In the largest ‘herd travel’ of its kind
Sweden introduces tax breaks for repairs in bid to cut waste
The Swedish government has proposed several tax changes designed to incentivize consumers to repair broken items instead of discarding them.
Lawmakers from the ruling Social Democrat and Green Party coalition added provisions into the most recent budget, reducing Sweden’s value-added tax for all bike, clothing and shoe repairs to 12 per cent from 25 per cent. In addition, households that pay to repair appliances such as washing machines will be eligible for a tax deduction. The two initiatives are projected to cost the national treasury $114 million annually, but will be partially offset by a controversial new levy on electronics that contain chemicals the government describes as dangerous to humans. These include the fire retardant pentaBDE, often found on cellphone covers. The initiatives will be voted on later this month, but are widely expected to pass.
Amid unfounded fears of a Russian sneak attack, kindled by high-ranking politicians and military experts, Sweden has been taking steps to drastically re-activate its defense. In an obvious return to the Cold War mentality, Sweden has restored a Cold War missile system to protect the island of Gotland.
During the Cold War, Sweden possessed coastal artillery that protected Swedish islands, ports and waterways. In the modern era, the coastal artillery was gradually dismantled before the 2000 decision to disband coastal artillery for good. Today, a heavy missile system that was defunct for 16 years has been re-activated. The coastal defense is said to be particularly desirable on the island of Gotland, which in Sweden is widely believed to the likely target for Russian “aggression.”
Sweden’s Foreign Ministry said the country is “deeply concerned” about a planned Israeli bill to allow expanded construction in major West Bank settlements.
The ministry said Friday such settlements are contrary to “Israeli and international law,” and “greatly undermine” the possibility of peace.
Israel’s parliament this week gave preliminary approval to a contentious bill that would retroactively legalize hundreds of homes in West Bank settlements that sit on private Palestinian land, according to AP.
Sweden punches way above its weight in debates about economic policy. Leftists all over the world (most recently, Bernie Sanders) say the Nordic nation is an example that proves a big welfare state can exist in a rich nation. And since various data sources (such as the IMF’s huge database) show that Sweden is relatively prosperous and also that there’s an onerous fiscal burden of government, this argument is somewhat plausible.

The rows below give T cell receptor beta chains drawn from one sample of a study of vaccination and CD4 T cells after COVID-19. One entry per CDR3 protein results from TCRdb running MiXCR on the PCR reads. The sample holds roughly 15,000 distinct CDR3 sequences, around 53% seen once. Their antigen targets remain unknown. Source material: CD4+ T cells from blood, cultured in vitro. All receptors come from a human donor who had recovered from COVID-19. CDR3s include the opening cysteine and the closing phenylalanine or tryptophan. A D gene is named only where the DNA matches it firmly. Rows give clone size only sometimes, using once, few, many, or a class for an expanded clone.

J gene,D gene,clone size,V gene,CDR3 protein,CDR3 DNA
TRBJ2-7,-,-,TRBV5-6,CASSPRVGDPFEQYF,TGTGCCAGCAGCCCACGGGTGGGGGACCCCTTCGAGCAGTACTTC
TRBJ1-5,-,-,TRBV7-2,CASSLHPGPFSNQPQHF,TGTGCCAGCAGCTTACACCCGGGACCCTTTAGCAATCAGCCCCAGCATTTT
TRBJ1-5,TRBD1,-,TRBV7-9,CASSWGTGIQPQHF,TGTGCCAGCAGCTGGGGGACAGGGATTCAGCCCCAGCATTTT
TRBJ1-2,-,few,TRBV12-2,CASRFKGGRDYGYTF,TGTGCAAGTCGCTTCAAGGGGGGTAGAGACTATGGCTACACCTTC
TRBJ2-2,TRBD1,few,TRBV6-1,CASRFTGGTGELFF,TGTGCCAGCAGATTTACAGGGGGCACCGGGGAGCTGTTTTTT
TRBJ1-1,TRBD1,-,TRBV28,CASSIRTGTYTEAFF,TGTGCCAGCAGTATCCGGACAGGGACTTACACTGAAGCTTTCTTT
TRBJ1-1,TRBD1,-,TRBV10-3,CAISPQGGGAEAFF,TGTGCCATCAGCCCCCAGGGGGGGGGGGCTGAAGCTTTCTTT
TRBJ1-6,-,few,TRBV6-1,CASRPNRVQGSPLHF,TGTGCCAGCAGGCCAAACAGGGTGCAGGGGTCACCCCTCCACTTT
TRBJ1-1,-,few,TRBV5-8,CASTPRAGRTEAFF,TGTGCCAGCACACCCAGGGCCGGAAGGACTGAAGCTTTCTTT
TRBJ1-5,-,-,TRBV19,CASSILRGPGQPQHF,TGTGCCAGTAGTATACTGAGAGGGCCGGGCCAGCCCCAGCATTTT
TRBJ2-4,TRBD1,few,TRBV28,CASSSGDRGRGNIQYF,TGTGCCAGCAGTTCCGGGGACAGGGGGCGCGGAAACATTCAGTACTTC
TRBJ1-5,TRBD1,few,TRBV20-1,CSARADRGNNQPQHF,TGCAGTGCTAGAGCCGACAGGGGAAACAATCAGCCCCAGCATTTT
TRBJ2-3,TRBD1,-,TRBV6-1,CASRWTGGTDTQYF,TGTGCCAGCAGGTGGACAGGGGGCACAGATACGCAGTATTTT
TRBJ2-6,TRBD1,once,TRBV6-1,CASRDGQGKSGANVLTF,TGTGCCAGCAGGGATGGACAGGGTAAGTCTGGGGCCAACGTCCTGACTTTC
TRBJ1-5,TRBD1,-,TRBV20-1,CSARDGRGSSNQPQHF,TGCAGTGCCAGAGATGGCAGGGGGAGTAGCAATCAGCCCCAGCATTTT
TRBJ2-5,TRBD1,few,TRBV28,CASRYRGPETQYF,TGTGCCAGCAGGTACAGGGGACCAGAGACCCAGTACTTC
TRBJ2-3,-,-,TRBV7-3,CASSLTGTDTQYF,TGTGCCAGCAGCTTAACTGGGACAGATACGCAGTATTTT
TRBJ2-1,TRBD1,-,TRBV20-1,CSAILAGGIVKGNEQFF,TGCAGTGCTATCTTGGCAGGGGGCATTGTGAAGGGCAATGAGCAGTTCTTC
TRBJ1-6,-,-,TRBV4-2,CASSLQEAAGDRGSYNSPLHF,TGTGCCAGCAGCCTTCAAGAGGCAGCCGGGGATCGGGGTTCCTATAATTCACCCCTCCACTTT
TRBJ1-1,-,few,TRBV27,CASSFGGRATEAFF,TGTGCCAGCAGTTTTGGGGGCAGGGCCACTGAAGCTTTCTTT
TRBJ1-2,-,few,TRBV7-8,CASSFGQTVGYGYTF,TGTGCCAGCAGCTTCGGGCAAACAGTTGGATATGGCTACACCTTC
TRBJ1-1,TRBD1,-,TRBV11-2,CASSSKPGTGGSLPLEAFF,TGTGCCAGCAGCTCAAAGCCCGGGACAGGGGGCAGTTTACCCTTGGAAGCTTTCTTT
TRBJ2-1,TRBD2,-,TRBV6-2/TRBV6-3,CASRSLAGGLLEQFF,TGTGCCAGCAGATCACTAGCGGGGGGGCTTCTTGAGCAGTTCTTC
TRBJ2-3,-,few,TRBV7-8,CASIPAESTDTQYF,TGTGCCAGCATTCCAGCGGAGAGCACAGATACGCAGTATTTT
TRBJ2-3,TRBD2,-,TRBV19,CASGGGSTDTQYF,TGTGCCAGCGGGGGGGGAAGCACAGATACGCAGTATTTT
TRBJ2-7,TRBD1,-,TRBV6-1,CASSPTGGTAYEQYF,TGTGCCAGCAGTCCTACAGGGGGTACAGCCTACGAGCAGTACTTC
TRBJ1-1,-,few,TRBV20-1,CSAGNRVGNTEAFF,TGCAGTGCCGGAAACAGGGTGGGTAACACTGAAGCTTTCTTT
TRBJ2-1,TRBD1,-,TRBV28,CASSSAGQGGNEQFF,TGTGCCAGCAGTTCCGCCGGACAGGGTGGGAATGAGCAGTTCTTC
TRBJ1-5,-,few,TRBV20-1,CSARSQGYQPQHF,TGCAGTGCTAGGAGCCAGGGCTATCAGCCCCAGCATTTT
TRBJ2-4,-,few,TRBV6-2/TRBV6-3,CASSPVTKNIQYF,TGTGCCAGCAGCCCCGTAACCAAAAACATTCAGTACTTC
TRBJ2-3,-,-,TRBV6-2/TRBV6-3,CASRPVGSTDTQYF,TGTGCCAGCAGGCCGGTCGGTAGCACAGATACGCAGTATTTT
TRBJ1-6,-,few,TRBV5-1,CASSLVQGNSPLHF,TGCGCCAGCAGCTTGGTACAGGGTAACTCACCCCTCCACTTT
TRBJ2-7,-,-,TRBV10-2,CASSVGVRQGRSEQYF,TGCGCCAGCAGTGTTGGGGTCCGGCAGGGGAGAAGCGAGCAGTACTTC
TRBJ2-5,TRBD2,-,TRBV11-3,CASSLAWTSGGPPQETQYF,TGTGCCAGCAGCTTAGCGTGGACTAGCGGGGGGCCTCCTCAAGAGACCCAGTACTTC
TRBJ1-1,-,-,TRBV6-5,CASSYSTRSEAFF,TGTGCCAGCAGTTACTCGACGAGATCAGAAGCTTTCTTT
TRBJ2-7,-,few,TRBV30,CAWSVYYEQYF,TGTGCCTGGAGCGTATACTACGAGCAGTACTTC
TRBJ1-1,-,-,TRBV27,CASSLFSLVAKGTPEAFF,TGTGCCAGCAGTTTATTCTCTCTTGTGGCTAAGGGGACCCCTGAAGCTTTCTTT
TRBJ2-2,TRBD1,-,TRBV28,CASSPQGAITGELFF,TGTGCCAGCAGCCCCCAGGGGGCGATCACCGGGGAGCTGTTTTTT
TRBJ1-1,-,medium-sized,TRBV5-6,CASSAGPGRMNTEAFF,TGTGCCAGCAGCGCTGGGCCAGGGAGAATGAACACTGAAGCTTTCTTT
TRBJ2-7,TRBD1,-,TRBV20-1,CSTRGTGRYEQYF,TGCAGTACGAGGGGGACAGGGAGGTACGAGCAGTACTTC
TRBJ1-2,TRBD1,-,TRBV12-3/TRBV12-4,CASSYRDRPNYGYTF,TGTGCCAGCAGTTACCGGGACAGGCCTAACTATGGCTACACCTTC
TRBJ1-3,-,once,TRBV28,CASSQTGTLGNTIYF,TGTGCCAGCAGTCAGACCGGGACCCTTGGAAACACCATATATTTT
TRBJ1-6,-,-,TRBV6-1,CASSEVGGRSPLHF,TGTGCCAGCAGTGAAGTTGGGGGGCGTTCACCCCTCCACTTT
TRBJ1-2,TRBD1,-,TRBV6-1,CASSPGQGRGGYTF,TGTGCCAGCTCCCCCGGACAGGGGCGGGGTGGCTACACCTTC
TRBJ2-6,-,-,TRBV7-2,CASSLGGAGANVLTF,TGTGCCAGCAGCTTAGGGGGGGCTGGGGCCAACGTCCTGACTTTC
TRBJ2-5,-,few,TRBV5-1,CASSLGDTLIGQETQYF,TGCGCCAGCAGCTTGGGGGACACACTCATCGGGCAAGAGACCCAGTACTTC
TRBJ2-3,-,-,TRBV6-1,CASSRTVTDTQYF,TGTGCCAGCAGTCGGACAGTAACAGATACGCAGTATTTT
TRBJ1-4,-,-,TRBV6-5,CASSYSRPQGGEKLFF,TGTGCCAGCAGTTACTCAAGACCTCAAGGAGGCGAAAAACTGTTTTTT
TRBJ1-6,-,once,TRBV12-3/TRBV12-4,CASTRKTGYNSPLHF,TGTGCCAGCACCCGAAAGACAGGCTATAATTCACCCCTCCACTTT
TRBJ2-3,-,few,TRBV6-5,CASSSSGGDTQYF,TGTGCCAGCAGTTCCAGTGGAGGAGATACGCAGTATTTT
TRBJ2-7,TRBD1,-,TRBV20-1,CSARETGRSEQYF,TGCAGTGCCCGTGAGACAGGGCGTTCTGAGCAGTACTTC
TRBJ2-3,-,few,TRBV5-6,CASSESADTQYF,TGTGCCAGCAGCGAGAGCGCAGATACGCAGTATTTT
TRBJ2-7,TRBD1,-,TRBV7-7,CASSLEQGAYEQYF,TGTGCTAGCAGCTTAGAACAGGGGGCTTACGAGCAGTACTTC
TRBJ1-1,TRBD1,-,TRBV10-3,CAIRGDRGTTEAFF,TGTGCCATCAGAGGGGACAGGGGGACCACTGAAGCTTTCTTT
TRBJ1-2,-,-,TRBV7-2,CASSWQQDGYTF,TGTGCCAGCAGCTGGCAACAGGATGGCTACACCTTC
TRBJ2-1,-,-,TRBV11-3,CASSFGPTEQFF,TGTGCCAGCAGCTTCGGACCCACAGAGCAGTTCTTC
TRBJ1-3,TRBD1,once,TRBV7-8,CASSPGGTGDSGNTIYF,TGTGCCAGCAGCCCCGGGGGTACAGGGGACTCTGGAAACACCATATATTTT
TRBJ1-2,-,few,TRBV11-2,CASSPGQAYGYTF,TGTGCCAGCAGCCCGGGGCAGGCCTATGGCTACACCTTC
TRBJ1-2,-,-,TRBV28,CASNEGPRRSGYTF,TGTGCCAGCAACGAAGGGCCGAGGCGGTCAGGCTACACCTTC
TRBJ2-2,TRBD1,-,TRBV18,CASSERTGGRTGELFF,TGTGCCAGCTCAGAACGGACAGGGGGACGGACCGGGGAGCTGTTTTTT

A few folks on the left sometimes even imply that Sweden is a relatively prosperous nation because it has a large public sector. Though the people who make this assertion never bother to provide any data or evidence.
I have five responses when confronted with the why-can’t-we-be-more-like-Sweden argument.
About 100 Danes, young and old, stood outside Copenhagen City Court in the chilly seaside winds last Tuesday to show their solidarity with four activists alleged to have illegally assisted refugees in their trek across the waters from Denmark to Sweden.
While only two of the accused are Danish citizens, all are members of MedMenneskeSmuglerne, or “Those who smuggle thy neighbor” — an outgrowth of the more broad-based initiative Welcome to Denmark, which welcomes migrants and refugees into the country.
Administrative and legal barriers, together with prohibitive costs, mean those fleeing conflict and persecution are often left without the most basic rights to healthcare.
At this week’s UN summit, heads of state promised to share responsibility for the 65 million people displaced worldwide. The six wealthiest countries host less than nine per cent of the world’s refugees while poorer countries bear the brunt of the crisis.
Lebanon has the highest number of refugees compared to its population, with over a million Syrians living there.
A scientist from Sweden is the first researcher to ever edit human DNA in healthy embryos. Using CRISPR, Fredrik Lanner is modifying genes to figure out what they do, eventually hoping to discover more about infertility, miscarriages, and embryonic stem cells.
Whether creating GM crops or making animals disease-resistant, gene-editing has always faced harsh criticism. One fear is how altering human DNA in embryos could recklessly create a fatal genetic disease that would exist for generations.